Starting at the bottom, the Cardinals organization earned marked improvement in all three categories from 2007 to 2008. Is it purely coincidental that the top six clubs in the system finished an aggregate 60 games over .500 last season?

Looking ahead to 2009, we see why the Cardinals moved up in their overall score. It was entirely driven by a huge jump in hitting, from last year's C+ to this year's A-. Top talent remained flat, while not surprisingly, pitching took a dip.

Let's go back to the Cardinals top 15 prospects to dig into this a bit. Interestingly, in terms of raw numbers, quantity not quality, the number of hitters in the top 15 actually decreased by one from 2008.

Cards top 15 Hitters Pitchers
2009 8 7
2008 9 6

Yet when you look at the top half, prospects one through eight, you can see the magnitude of the change much more clearly. Last year, the top eight were evenly split, while the hitters now lead the pitchers, 6-2.

Cards top 8 Hitters Pitchers
2009 6 2
2008 4 4

Brian Barton and Joe Mather graduated while Mark Hamilton and Jose Martinez dropped off. More importantly, we see the debuts of two highly-ranked hitters, Brett Wallace and Daryl Jones.

Cards top 15 Hitters on (rank) Hitters off (2008 #s)
2009 Wallace (2) 9C Barton (7) 8C
  Jones (4) 9D Hamilton (10) 8D
  Vasquez (15) 7C Martinez (11) 7C
    Mather (15) 7C

On the pitching side, the puts and takes were more balanced. No longer a rookie, Chris Perez is off the list while Jason Motte effectively took his place. Jaime Garcia's injury was a major hit to the overall ranking, with perhaps the biggest new name being that of Jess Todd. Blake Hawksworth's long shelf life seems to have finally expired.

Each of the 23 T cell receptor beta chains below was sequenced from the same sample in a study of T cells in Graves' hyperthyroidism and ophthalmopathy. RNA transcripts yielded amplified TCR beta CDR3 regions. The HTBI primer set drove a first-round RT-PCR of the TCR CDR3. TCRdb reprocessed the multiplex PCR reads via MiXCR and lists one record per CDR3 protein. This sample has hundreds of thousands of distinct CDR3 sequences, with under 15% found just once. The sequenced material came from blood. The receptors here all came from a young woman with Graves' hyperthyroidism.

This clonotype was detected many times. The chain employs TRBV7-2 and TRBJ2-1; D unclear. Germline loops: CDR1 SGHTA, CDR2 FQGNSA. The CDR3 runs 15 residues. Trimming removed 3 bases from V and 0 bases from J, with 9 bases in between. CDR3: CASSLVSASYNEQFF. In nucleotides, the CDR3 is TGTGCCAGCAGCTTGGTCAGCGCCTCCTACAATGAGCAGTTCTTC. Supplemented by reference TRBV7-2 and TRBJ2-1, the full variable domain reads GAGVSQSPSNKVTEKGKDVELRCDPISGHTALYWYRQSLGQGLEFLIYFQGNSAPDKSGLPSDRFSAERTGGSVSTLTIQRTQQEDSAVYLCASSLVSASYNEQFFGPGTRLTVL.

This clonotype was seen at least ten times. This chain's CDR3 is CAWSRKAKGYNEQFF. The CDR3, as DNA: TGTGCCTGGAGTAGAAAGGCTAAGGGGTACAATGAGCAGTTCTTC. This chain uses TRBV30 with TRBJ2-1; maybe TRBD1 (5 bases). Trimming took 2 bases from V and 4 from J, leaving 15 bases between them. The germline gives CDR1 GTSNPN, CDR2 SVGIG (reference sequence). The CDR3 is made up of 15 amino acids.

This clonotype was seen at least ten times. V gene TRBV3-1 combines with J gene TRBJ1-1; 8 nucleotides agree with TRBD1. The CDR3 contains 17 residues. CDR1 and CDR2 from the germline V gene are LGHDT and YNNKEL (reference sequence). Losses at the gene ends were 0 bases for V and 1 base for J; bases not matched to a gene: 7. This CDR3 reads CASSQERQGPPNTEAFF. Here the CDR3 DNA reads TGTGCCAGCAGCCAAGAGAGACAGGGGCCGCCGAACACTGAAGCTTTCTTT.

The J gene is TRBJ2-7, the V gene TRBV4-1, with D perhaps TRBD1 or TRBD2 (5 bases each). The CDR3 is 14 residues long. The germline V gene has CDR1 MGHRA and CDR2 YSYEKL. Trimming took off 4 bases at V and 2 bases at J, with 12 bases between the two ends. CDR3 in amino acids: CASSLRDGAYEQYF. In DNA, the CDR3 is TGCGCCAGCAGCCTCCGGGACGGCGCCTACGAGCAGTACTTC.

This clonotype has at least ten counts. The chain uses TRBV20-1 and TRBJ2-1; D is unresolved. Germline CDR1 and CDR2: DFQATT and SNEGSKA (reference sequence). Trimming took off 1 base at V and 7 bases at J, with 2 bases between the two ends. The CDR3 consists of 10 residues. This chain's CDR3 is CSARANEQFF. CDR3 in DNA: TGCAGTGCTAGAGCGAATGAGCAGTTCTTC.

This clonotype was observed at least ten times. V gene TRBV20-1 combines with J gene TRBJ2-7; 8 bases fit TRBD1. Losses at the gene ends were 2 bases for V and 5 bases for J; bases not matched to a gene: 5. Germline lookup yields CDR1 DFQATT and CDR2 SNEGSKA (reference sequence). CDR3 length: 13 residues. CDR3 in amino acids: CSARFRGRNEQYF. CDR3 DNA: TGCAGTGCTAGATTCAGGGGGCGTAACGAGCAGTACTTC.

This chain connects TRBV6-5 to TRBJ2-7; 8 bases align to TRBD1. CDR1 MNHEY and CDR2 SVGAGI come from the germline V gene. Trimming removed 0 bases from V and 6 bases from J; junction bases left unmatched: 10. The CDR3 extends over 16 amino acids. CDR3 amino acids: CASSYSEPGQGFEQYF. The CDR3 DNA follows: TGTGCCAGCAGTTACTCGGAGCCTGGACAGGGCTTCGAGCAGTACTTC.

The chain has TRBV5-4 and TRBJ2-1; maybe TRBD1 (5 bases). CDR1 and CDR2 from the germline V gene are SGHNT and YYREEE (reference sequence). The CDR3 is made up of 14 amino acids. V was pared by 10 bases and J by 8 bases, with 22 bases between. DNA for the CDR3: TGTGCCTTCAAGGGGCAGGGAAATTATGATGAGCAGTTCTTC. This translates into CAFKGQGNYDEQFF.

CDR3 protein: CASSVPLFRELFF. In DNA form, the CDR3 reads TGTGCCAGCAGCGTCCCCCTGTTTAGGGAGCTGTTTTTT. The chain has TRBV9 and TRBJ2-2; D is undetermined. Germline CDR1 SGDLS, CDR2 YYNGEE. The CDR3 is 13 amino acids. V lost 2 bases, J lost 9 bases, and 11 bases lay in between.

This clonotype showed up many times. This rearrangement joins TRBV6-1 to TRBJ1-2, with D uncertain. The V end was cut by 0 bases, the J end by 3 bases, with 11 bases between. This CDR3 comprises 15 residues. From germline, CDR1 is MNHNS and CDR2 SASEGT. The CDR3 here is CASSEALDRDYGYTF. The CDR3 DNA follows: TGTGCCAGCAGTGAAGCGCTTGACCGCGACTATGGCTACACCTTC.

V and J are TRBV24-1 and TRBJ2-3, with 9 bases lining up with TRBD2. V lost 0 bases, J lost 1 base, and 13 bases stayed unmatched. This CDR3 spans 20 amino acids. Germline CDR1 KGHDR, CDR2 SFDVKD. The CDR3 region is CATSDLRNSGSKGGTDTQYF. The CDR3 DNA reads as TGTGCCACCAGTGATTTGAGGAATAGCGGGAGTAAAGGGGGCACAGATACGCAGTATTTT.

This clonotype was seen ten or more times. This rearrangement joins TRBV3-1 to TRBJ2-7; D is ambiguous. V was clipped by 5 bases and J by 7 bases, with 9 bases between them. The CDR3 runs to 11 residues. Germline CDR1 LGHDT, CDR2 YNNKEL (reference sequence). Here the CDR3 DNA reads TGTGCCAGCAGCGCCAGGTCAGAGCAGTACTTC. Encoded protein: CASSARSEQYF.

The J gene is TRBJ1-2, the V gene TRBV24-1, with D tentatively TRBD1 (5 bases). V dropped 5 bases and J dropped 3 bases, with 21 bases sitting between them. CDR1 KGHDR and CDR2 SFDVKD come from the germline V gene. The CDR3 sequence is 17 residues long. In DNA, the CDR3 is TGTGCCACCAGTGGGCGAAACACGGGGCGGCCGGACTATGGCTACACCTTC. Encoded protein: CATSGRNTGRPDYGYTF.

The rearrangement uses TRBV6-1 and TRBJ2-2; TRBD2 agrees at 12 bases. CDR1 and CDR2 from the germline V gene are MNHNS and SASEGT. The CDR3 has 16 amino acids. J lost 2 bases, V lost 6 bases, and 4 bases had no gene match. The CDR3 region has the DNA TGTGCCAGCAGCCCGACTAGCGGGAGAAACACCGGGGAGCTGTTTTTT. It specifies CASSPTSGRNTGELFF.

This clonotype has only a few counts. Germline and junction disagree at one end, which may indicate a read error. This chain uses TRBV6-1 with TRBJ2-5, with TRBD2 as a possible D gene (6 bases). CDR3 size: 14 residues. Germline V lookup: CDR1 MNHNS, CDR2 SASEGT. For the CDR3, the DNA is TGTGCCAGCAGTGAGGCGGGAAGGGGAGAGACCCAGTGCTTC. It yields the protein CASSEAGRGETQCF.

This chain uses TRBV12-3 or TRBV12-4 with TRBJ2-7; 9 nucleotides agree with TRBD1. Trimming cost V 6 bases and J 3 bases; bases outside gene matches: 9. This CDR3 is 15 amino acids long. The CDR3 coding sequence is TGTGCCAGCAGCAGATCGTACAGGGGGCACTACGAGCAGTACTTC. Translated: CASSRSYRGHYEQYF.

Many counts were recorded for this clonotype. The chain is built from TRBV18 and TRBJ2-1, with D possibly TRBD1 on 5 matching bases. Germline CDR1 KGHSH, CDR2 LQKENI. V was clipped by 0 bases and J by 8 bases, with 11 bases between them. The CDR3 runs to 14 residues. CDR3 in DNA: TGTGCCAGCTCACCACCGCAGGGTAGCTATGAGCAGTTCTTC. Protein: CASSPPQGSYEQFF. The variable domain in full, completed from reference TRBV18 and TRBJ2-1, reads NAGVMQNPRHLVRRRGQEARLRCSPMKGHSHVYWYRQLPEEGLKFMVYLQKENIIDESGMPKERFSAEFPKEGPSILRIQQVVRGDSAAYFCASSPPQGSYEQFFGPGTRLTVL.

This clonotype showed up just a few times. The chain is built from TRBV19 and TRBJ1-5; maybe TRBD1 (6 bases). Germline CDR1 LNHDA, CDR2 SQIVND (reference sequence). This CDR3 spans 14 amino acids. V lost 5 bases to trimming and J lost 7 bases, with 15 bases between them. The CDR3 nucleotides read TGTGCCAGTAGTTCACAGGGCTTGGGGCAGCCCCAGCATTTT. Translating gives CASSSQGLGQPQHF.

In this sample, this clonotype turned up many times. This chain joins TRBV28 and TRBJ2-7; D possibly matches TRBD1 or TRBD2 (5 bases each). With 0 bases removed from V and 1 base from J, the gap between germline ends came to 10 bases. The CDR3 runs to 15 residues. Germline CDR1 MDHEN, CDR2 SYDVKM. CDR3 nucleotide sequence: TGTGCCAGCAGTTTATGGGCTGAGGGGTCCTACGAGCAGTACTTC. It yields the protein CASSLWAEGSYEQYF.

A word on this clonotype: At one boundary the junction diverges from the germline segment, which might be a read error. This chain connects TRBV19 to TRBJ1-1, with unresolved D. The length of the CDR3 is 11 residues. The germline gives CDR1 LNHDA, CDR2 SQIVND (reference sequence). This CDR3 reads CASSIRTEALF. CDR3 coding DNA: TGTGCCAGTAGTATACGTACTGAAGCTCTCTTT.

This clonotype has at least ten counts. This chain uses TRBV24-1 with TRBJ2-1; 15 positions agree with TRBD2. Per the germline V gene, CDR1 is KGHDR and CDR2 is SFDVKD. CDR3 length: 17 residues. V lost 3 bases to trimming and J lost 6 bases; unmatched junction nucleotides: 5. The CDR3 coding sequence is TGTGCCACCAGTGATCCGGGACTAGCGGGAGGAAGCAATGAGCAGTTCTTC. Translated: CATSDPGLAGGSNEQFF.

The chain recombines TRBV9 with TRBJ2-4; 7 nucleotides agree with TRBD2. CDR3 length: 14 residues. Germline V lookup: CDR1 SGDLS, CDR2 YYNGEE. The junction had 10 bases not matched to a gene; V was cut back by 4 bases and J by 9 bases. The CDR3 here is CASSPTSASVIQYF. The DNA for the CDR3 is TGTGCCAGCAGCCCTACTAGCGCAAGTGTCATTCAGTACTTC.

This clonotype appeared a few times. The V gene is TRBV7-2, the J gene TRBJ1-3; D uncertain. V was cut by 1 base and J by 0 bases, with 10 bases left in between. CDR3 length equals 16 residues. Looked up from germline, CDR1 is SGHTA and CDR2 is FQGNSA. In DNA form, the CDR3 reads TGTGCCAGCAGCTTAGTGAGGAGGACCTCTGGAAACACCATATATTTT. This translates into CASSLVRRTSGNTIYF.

Cards top 15 Pitchers on (rank) Pitchers off (2008 #s)
2009 Motte (5) 8C Perez (4) 8C
  Boggs (7) 7B Ottavino (8) 8C
  Todd (9) 8C Herron (9) 7C
  Lynn (13) 8D Hawksworth (14) 7C
  Castillo (14) 8D  

The final table is a quick-and-dirty quality measure. Remember the Potential Rating for each member of the top 15, where the higher the number, the more elite the player is expected to be. In terms of Probability Rating, the lower the letter, the more likely the player should reach that potential. Therefore, the upper left is the best place to be. Lower left is arguably next best.

Cards top 15 08-09  9 Elite player  8 Solid regular  7 Average regular 
B 90% chance flat down 1 up 2
C 70% chance up 1 down 2 down 3
D 50% chance up 1 up 2 na

As you can see, in the top 15, there was general movement to the left from 2008, which is good. This is somewhat reflected in the Cardinals' continued improvement in the overall rankings.

In closing, thank you again to Deric McKamey and BaseballHQ for giving us this advance peek at their data. Please respect them and copyright laws by not duplicating this material.



Link to Part one of this report: "Deric McKamey on Cardinals Prospects: 2009"



Brian Walton can be reached via email at brian@thecardinalnation.com.

© 2009 stlcardinals.scout.com. All rights reserved. This material may not be published, broadcast, rewritten or redistributed.